Character Voice of Locals in Foreign Locations

AlexH

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I've written a story set in Morocco, and all three characters are Moroccan. Does anyone have tips for getting not only the dialogue right, but the character voice? These particular characters would be speaking Arabic, but all of my story (including the dialogue) is English. I've used the Romanised version of some more well known Arabic words like adhan and kaftan in the narration. I'm not going for anything like accents e.g. if the characters were actually speaking English.

I guess a couple of Moroccan beta readers would be helpful. :)
 

L.L.Lotte

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I think you have the right idea bout using their words to add flavour and voice to the writing. Do that as much as possible, even if it is the translated english equilivants.

I'm glad you're not using accents in dialogue. Some is fine but you can end up going overboard which would result in it being hard to read. There are several authors I've read in the past who have done this, like Steven Erikson, and when that character's dialogue comes up i cant understand a thing the character says.

Having said that, using broken english is fine.

But yes, best to find somebody of that nationality to beta for you. Unfortunately i can't help you there.
 
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-K2-

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So, they speak in English (or more we hear/read the translation) like we're reading subtitles, yes?

In that case... if this was my project (which I can only answer in that regard), I would do the following:
1. Any person, place, thing, action that has a universally accepted Arabic word (like your kaftan example), I would use that word.
2. Any religious, societal, political, etc. term that either is universally accepted (like mosque), or does not have a single word translation (like adhan/call to prayer), I would use that Arabic word.
3. I would not use a broken English (as in missing words, showing confusion for the right English word, and so on) or pidgin English.
4. I WOULD use dialogue that is as fluid as if they were primary English speakers, inserting No.1 & 2 where appropriate.
5. I would be cautious of customs, things that should be said (typical greetings and responses), things that should not be said (as I imagine in all cultures some things are taboo to speak of), and do my best to say things in the same manner an Arabic speaking Moroccan would. That does NOT mean, if a direct translation is "said Bob no" you use that... in such a case you would say, "Bob said no." But, there may be cultural specific orders of proper or polite conversation. IOW, it might be typical to always address the person you're speaking with first, "Tom, Bob said no."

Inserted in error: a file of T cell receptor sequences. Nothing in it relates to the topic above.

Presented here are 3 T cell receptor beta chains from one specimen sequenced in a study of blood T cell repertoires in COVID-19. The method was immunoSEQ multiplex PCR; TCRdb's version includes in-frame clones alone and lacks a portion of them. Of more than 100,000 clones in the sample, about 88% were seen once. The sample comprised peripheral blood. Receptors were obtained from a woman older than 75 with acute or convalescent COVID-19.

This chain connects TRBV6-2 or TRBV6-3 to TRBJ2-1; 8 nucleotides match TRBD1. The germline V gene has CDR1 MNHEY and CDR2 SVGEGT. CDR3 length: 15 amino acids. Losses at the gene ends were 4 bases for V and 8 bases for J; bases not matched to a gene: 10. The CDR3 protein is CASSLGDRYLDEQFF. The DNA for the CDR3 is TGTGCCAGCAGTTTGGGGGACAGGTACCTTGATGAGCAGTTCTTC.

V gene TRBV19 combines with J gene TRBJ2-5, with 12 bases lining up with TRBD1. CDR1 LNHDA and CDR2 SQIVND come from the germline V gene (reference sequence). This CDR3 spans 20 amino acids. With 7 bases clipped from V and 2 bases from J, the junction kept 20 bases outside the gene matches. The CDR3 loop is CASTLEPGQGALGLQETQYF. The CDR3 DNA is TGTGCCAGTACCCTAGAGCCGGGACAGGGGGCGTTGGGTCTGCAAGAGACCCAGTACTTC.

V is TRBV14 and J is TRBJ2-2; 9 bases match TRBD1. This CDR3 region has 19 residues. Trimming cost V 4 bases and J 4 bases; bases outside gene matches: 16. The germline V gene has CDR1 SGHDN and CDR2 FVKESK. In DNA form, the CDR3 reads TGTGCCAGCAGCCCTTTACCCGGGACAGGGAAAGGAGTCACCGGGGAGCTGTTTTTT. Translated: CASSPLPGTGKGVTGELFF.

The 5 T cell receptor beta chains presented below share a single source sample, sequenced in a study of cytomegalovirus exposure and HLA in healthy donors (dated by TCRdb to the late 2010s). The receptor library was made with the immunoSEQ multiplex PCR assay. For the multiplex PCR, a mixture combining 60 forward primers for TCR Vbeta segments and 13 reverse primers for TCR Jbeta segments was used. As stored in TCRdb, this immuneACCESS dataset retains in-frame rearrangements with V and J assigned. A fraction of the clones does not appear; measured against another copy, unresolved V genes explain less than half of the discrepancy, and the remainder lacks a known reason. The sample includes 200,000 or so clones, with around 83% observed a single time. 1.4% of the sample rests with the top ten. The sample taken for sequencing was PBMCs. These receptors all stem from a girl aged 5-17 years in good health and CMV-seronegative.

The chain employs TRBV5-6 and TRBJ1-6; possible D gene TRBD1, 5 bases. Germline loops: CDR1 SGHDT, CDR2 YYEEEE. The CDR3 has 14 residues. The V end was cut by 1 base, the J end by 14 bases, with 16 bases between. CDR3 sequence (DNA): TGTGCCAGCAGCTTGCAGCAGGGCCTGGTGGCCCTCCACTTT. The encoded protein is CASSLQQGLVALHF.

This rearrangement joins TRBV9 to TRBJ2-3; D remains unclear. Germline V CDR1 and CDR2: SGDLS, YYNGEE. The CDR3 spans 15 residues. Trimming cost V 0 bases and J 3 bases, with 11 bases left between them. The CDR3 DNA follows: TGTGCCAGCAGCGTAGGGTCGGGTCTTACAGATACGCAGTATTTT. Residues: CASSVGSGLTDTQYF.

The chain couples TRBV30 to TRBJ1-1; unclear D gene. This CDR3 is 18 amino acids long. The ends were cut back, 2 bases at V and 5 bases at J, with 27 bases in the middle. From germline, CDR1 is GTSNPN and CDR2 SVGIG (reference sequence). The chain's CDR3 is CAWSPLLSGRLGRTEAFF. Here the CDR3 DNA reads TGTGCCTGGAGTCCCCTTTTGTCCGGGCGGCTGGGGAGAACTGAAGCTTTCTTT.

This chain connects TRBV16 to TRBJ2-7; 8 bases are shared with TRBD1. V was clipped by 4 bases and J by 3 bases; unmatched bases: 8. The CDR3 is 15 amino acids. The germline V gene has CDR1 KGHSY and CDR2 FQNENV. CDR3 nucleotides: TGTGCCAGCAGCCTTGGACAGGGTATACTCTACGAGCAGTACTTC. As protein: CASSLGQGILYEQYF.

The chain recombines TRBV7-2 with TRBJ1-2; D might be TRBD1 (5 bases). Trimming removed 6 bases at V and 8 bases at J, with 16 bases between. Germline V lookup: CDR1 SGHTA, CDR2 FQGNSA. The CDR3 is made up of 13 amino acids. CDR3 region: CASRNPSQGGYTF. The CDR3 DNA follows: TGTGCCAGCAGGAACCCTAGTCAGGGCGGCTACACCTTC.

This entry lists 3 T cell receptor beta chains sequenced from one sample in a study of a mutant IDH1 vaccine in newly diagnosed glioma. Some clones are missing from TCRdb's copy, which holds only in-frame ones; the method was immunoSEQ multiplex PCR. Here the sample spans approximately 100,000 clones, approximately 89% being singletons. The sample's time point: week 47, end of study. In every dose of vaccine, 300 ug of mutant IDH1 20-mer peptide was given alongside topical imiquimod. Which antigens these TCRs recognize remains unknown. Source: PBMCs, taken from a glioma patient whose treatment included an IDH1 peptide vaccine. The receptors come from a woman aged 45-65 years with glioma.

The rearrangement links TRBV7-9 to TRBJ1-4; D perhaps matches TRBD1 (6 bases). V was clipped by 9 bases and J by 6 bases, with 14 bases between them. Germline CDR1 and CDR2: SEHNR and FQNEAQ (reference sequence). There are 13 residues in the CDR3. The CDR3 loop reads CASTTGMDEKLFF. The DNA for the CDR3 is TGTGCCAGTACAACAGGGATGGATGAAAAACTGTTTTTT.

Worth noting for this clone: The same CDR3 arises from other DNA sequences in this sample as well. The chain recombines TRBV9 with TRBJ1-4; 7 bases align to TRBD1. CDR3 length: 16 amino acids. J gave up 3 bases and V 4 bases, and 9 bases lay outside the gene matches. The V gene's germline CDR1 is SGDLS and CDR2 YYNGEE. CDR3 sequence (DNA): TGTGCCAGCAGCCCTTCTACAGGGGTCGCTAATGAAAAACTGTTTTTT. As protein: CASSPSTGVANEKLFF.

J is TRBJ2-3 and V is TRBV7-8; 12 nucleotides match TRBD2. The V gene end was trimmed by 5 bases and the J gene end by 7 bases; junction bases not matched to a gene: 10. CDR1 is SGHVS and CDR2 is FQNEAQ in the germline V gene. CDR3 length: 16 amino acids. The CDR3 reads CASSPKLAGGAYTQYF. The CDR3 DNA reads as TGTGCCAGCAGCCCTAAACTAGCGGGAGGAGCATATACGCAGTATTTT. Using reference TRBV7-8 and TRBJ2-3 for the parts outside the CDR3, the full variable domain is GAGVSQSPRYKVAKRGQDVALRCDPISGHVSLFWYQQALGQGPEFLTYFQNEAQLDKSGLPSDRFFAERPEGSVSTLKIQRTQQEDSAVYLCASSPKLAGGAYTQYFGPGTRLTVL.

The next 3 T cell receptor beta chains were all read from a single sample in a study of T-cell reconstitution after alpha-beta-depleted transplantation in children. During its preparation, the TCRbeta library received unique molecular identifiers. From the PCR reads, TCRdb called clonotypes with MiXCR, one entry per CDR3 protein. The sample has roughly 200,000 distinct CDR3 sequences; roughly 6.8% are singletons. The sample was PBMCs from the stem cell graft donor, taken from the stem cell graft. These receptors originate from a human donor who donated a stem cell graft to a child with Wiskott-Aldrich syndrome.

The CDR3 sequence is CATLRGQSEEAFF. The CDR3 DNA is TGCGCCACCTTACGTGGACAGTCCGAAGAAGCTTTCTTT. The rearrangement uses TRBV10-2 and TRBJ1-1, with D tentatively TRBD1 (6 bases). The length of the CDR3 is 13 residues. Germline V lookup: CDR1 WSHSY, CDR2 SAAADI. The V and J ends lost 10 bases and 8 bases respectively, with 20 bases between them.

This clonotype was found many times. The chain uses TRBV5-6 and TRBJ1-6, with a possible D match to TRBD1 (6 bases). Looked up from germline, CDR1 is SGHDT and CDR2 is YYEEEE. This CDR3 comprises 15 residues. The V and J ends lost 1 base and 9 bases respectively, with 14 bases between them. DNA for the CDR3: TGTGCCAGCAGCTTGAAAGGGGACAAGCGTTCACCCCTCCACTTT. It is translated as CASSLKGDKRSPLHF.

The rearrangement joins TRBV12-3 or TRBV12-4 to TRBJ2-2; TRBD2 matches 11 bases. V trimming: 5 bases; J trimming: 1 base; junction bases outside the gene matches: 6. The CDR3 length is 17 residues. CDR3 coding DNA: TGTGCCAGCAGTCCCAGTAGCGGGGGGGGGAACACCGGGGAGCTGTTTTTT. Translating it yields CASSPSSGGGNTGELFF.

6. I would use Arabic/Moroccan names for people.
7. I would make sure to use certain political, religious and hierarchical terms correctly.
8. I would not worry about the reader knowing the few specific Arabic words you may use. They'll either get it from the action, or, they can look it up.

But... that's just what "I" would do.

K2
 

sknox

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How important is it that the reader believe the dialog sounds "Moroccan?" It may be you are trying to solve a problem that doesn't really exist.

When I read Thomas Mann, to pick someone more or less at random, I am not aware of him making his characters sound "German." They're just characters. It's more important that they sound like themselves. Also, most readers aren't going to know that the characters in, say Buddenbrooks, are north German and speak Plattedeutsch and are certainly not Bavarian.

For myself, I wouldn't attempt such a localized portrayal unless I'd lived there for some time. Hemingway gives us a convincing portrait of rural Spain in For Whom the Bell Tolls because he was there. He heard them speak. So he gives memorable dialogue not because of accents or specific words, but in what the French call mentalité. Example: the MC asks a peasant how it's going. "Less bad," is the reply. What a great response, and almost certainly something Hemingway heard. In that peasant's world, nothing ever goes great, it only goes less bad. But I don't know how I'd ever come up with such a thing without close and extended exposure to another culture.
 

Jo Zebedee

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FWIW as someone who writes in regional dialect - sometimes - I think it’s hard to do unless you know the accent very very well. I wouldn’t attempt an Irish one, even.
 

tegeus-Cromis

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I once wrote a character who is French, though speaking in English. I did not want to go the route of trying to write out the accent ( "zee donteest shecked my teet") so I wrote her dialogue in a syntax closer to French syntax. It was pretty subtle, but I think it worked. (Fortunately, I have several friends and relatives who are French, so I had some experience with this. Even though the above is a pretty close approximation of my uncle's accent. :))
 

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